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3 minutes ago, tim2 said:

Fair point, but it could be drastically reduced.

I'm still a bit confused by the fact that boxing doesn't seem to be top of the list, with rugby and football well below in the "hit list".

Do they really practice much tackling, as in type of big collisions we are talking about?

To the best of my knowledge at professional level they don't to reduce injury as much as anything. It's all about technique, controlling the tackle, grappling and slowing down the tackled player getting up. Professional players aren't doing all these big hits all the time in training.

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9 hours ago, DC77 said:

100% agree with the subs issue. Not quite so sure how bad it is in RL (according to Mark Evans it’s not too bad as almost all the players look tired at the end) but in RU it’s a farce. I’m sure most have seen the routine in RU with 50 minutes played at least four fresh 18 stone plus blokes with necks thicker than their heads enter the field en masse ready to finish off those who are knackered. Not only is this adding extra danger to the collisions, it means players can carry around extra bulk knowing they only have short stints. Taking out this double whammy will at least be one step forward. So maximum three subs per 80 (maybe make allowances for an extra sub for anyone deliberately taken out).

 

 

A perfect example of this was on Five Live this morning. They were discussing the upcoming England - South Africa RU test, and basically saying South Africa's tactics are to bring on a completely new front row in the second half to batter the tired opponents into submission. That's as far as my tactical RU knowledge extends as I haven't watched a game for 20+ years, but what struck me was the response of the presenters.

Rachel Burden, as a notorious ruggerphile, was waxing lyrical about these tactics and saying how fantastic it is that they can grind the opposition into the ground through sheer physical force. Rick Edwards, the new presenter and self-confessed 'rugby' novice, didn't sound wholly convinced, and replied something along the lines of 'so it's about getting a load of fresh lumps to batter tired players?'. Burden enthusiastically agreed, as if this is a perfectly legitimate way to play the game. Which I suppose it is is whilst it's still within the laws of the game.

There are people like Burden on both sides of the code divide, but I'm pretty sure it won't be them who are waking up in 20 years to a brain which no longer functions.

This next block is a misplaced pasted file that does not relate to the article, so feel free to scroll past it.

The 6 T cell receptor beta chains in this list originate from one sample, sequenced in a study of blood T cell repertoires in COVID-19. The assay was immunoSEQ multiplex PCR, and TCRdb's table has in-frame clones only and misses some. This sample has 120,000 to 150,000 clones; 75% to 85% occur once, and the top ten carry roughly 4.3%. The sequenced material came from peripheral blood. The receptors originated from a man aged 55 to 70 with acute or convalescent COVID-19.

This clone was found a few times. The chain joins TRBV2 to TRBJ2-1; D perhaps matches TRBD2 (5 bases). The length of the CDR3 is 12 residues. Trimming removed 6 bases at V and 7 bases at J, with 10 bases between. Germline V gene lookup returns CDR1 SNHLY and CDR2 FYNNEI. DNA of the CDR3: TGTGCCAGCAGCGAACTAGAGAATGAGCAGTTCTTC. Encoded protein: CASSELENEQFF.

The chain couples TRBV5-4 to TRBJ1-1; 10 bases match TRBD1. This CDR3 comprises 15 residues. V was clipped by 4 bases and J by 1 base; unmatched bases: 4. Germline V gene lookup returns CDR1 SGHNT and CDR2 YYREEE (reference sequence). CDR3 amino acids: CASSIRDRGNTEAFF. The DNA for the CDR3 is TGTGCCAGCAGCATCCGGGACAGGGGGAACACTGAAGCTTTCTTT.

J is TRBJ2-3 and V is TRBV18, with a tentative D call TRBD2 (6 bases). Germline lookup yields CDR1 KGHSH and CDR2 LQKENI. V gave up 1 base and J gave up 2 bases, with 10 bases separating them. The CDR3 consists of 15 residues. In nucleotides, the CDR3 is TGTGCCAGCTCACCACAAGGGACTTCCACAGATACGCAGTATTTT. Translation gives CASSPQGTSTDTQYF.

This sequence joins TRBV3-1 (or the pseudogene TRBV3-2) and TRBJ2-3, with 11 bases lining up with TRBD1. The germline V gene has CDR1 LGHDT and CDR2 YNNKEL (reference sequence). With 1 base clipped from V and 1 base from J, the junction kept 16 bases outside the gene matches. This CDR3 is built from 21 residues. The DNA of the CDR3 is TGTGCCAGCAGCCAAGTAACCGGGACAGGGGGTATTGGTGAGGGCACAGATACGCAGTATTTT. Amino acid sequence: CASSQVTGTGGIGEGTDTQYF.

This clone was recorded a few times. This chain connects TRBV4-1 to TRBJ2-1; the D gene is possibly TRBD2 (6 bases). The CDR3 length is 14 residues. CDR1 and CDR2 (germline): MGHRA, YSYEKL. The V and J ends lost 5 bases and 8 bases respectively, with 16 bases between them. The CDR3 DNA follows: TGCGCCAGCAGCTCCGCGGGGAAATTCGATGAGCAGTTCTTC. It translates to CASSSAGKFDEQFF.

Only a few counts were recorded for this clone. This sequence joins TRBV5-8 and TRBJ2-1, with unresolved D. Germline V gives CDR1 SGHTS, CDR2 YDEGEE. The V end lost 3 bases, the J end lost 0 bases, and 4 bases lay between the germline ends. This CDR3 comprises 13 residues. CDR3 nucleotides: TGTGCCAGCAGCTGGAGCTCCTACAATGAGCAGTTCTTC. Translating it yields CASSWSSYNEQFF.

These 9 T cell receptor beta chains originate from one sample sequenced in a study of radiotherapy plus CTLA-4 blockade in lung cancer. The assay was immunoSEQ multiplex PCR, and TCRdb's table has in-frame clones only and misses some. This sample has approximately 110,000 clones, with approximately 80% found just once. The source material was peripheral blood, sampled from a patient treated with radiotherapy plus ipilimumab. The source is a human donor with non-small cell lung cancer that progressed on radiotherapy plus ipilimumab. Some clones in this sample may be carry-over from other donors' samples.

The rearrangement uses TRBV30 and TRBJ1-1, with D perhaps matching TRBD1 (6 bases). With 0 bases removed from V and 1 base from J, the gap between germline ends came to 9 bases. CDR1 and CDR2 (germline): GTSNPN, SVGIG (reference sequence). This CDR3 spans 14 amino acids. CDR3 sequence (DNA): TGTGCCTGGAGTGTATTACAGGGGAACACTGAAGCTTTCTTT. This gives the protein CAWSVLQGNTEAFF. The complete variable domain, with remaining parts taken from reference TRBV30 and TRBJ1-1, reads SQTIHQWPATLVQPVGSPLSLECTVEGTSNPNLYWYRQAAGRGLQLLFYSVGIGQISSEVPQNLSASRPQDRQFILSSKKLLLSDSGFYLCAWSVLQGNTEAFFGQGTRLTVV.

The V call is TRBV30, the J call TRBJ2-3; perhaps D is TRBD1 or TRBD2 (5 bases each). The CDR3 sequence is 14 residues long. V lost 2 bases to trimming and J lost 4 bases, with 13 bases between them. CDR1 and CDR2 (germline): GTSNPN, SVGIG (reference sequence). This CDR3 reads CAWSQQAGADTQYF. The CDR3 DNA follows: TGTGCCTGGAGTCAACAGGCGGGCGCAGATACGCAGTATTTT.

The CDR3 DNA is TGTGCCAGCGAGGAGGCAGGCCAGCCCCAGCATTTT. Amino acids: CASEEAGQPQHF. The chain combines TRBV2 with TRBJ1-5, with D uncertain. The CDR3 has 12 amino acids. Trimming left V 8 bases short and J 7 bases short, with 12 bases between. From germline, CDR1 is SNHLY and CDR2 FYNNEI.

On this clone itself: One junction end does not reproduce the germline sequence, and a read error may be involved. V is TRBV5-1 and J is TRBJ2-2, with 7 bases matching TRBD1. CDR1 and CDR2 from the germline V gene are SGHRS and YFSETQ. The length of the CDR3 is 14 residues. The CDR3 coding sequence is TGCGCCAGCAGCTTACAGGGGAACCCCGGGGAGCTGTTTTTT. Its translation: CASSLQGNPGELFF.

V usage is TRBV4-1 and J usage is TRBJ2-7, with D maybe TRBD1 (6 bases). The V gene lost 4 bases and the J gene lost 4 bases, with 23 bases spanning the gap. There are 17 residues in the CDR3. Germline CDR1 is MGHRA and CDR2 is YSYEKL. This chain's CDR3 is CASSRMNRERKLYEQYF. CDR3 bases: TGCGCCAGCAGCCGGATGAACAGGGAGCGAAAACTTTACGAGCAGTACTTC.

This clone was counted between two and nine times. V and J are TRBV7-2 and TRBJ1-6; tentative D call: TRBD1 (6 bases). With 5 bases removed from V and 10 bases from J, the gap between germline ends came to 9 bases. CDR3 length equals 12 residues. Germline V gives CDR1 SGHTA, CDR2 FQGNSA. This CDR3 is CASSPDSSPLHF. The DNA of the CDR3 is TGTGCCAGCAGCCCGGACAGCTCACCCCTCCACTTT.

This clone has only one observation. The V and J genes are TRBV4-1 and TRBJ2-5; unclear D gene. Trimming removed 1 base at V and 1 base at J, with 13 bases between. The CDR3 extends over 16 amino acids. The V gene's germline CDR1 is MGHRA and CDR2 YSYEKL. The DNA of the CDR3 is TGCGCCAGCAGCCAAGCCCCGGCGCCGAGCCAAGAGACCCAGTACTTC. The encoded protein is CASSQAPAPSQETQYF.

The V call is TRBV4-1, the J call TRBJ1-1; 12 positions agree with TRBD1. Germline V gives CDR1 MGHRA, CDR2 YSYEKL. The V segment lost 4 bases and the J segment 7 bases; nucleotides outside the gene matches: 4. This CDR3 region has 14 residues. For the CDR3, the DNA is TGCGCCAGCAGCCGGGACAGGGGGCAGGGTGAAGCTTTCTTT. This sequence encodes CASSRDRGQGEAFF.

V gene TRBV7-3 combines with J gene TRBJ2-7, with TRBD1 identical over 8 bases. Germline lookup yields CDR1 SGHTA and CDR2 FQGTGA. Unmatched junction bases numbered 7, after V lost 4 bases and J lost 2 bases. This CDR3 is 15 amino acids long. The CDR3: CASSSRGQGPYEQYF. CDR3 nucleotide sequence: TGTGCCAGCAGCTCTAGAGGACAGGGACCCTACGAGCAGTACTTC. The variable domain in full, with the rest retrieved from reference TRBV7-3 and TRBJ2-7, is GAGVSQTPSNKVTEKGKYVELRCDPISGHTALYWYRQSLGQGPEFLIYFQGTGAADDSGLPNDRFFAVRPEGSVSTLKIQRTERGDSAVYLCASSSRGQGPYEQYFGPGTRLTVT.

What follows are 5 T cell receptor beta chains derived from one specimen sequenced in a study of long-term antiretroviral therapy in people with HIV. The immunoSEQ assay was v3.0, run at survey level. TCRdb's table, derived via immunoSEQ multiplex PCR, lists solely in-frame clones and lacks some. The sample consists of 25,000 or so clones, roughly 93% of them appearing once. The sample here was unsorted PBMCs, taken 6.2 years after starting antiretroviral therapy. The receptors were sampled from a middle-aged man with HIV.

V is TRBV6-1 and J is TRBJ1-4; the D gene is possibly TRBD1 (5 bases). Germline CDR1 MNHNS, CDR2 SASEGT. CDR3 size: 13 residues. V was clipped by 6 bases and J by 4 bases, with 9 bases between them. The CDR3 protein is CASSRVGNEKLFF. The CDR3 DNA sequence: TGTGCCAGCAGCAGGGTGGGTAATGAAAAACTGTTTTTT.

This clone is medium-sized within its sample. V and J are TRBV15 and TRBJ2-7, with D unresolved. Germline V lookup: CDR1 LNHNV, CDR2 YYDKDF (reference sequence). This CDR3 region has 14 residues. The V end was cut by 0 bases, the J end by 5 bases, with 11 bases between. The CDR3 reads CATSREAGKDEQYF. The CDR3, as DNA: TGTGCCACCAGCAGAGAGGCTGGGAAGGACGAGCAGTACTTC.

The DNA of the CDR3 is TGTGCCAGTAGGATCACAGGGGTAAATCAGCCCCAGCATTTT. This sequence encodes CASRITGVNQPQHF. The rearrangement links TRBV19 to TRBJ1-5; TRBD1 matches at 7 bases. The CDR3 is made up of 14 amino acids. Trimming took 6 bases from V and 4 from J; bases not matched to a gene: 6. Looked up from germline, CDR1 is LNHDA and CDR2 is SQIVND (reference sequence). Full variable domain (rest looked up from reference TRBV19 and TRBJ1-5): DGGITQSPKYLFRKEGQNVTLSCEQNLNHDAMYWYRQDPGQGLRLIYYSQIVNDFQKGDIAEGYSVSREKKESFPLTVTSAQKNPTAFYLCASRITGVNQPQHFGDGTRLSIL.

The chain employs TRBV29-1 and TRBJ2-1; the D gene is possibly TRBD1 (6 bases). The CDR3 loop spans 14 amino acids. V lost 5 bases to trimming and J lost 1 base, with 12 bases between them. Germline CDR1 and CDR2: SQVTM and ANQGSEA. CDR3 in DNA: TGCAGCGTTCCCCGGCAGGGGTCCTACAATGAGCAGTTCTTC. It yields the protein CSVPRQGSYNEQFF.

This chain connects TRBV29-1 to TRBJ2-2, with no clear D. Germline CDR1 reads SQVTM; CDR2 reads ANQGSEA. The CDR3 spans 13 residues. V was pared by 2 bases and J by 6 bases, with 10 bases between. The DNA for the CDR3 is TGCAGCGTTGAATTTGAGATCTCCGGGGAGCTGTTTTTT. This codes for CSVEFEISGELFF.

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It's a serious issue and should result in some rule changes, playing-style changes, etc. These are inevitable. Just wait till arthritis is brought into the equation, too. The harm done to knee, hip, elbow joints and vertibrae through impact visits people in later life and have serious consequences. 

A faster, much more open and skilful game can be just as entertaining as seeing a full back running straight into a gang of big lads, as Offiah, Boston, Van Vollenhoven, Preston etc have shown.

The problem with being punctual is that there is no one there to appreciate it.

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25 minutes ago, JohnM said:

It's a serious issue and should result in some rule changes, playing-style changes, etc. These are inevitable. Just wait till arthritis is brought into the equation, too. The harm done to knee, hip, elbow joints and vertibrae through impact visits people in later life and have serious consequences. 

A faster, much more open and skilful game can be just as entertaining as seeing a full back running straight into a gang of big lads, as Offiah, Boston, Van Vollenhoven, Preston etc have shown.

Personally I'd like to see that "faster, much more open and skilful game".

I guess the difficulty is how we get to that.  Reasonable quickly or immediately at the junior community game and what rule changes are needed at the senior/elite level.

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15 hours ago, Wakefield Ram said:

Breaking it down there's two aspects. Concussive impacts and frequency. If the numbers of subs and substitutions were reduced, then the 18-20 stone forwards doing 20 min stints would be eliminated. It would mean players playing longer minutes though. 5-7m instead of 10m might force more play away from the 5 drives and a kick. Not sure how you'd do it, but "big hits" need to go. Rule it as a "reckless" tackle? Reducing contact sessions would reduce frequency of impacts.

At the end of the day, it needs a culture change in the game away from power and macho "smashing" your opponents. Whether the game in general is up to that sort of change  who knows. But legal action might force it.

I agree with a lot of this but a fair, hard tackle is what I would call a big hit.  I think we are dealing in semantics here.  Shoulder charges and those with no attempt to wrap the arms are illegal yet dealt with quite leniently sometimes.

But to go back to the ‘smashing’ comment, these mindsets will never go - and that is ok, as long as the  ‘smashing’  mindset means ‘fairly’.  

Deliberate, illegal hits need to be punished promptly and within the laws.  It really is that simple.

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56 minutes ago, redjonn said:

Personally I'd like to see that "faster, much more open and skilful game".

I guess the difficulty is how we get to that.  Reasonable quickly or immediately at the junior community game and what rule changes are needed at the senior/elite level.

Making sure players remain in the scrum until the ball is released, sort out several issues at the PTB will open up the game in SL imo.